Fast As A Speeding Star
Using the Hubble Space Telescope, NASA scientists have discovered stars doing something very interesting: speeding around through the interstellar medium. This came as quite a surprise especially since they were not even looking for them. This is not usual behavior for stars and brings up many new questions about what these stars are doing and why.
The scientists discovered 14 of these crazy runaway stars. Because of their movement it was harder to gather information about them but scientists were able to deduce some facts about the stars. The stars appear to be young, maybe only about a million years old. This was deduced from looking a their strong stellar winds. Most stars only have such winds when they are quite young or very old. The nebulae around the stars do not math that of those typically seen around old dying stars. And only very massive stars have winds throughout their lifespan, but these stars could not be that massive because they do not have glowing clouds of ionized gas around them. They are estimated to be about 2 to 8 solar masses.
These stars plow through regions of dense interstellar gas creating brilliant arrowhead shaped glowing bow shocks and trailing tails of glowing gas. These bow shocks are created when the strong winds coming from the stars slam into the surrounding dense gas. It’s difficult to tell their exact distance from Earth but depending on the distance these bow shocks could be 100 billion to a trillion miles wide. By studying these bow shocks we can tell that the stars are moving very quickly, about 180,000 km/hr. All stars are moving as they are orbiting around the galaxy but not nearly at these speeds, the sun for comparison moves through the galaxy at only about 13,000 km/hr. Assuming this “young” phase lasts only a million years the stars would have traveled about 160 light years.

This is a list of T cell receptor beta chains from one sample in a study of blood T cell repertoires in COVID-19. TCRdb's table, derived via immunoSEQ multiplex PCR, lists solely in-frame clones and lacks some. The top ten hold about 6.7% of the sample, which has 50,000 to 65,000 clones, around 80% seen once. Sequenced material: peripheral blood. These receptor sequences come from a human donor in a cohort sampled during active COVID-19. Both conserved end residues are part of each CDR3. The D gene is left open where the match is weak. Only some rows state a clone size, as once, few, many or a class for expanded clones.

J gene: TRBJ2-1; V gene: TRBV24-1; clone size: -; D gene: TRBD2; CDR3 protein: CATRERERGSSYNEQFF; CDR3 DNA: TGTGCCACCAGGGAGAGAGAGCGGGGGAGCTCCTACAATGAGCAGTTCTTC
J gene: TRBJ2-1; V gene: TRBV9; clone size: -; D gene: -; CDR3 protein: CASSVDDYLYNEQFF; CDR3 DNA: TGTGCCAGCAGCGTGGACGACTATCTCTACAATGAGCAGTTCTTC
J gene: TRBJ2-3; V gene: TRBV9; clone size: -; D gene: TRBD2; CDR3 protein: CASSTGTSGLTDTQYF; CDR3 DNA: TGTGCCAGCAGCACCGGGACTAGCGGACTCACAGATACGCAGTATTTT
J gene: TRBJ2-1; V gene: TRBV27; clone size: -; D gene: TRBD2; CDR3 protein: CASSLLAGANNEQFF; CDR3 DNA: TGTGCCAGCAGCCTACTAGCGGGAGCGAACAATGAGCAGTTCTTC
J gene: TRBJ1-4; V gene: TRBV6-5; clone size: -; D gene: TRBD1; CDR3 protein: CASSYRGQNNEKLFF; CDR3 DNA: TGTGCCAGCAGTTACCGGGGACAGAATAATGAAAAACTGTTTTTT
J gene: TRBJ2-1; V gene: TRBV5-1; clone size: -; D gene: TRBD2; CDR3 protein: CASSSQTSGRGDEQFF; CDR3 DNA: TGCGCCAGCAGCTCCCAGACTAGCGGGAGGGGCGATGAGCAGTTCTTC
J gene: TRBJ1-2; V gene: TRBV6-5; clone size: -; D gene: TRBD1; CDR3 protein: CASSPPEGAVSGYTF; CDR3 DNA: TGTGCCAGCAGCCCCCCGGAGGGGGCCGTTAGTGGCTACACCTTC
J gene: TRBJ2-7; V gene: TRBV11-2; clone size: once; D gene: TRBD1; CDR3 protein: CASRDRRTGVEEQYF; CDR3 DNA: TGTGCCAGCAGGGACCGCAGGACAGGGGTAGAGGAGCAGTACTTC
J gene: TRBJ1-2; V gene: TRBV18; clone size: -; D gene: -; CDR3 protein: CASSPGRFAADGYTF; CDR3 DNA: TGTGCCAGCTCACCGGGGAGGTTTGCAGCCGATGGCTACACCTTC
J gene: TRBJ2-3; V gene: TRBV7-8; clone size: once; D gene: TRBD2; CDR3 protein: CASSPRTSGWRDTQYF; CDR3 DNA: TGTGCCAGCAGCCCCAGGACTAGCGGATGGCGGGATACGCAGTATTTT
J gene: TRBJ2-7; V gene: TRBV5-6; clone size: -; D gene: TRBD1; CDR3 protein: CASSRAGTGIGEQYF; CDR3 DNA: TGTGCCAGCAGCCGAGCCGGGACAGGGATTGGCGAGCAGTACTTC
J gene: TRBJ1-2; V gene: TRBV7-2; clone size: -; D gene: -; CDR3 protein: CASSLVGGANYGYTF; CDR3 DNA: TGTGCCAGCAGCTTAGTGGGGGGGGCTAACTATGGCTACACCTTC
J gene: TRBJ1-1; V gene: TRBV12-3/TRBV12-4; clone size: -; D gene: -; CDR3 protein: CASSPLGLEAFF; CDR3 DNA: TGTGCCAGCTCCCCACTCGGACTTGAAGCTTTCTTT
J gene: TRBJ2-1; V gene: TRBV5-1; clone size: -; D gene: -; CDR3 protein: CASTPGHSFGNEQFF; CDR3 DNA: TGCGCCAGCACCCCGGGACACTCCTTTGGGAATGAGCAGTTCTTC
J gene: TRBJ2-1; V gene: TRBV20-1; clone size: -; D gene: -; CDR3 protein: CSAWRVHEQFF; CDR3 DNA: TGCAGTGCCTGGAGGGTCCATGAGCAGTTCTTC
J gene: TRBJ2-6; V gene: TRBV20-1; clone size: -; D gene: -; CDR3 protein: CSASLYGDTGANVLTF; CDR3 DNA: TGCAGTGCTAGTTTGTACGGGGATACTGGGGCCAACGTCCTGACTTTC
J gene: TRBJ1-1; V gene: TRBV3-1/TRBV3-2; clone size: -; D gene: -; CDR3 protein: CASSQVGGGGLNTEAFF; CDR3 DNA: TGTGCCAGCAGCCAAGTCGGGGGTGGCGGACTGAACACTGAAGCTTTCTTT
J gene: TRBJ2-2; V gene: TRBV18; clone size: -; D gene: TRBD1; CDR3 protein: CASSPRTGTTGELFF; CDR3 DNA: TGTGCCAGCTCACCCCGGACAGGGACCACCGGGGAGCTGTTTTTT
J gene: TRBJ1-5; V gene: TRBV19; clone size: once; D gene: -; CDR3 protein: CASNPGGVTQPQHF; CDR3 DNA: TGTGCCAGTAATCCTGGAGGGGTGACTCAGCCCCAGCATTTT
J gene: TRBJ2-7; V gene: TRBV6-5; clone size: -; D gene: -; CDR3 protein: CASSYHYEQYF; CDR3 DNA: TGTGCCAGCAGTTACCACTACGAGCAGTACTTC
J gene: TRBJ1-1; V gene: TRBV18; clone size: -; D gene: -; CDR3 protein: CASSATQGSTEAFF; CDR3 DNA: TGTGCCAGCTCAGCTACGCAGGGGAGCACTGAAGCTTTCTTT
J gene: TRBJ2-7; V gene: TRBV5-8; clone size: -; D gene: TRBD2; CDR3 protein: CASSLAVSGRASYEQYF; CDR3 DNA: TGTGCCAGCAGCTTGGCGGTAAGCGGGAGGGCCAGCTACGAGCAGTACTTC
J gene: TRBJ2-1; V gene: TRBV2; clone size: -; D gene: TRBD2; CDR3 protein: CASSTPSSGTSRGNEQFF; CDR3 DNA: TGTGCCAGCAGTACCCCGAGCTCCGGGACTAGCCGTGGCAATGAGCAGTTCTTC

The scientists have hypothesized that these stars were likely kicked out or ejected from massive star clusters. There’s two possible ways this expulsion could have happened. One way is if a binary system, consisting of two stars orbiting each other, had one star go supernova the explosion would eject the companion star. The other possibility would be if two binary systems or a binary and a third star collided one of the stars could have used he energy from the interaction to escape the system.
Runaway stars have been observed before, the first being found in the late 80s. However, those stars produced much larger bow shocks meaning they were probably more massive with larger stellar winds. Scientists think these new objects, the medium size stars, are probably more common since medium sized stars are more common in general and because they would be more susceptible to being ejected. These objects are difficult to find and observe because one doesn’t know where to find them or where to look for them.
Follow up studies are planned to look for more of these objects, called interlopers, and to study these recently discovered ones. Further studies will tell us more about the effects these speed demons have on the environments they pass by or interact with. Theorists and modelers will have to set to work on looking at the origins of the objects and the causes of their ejections. Pretty interesting to think about these stars being expelled from their homes now doomed to zoom around the galaxy alone.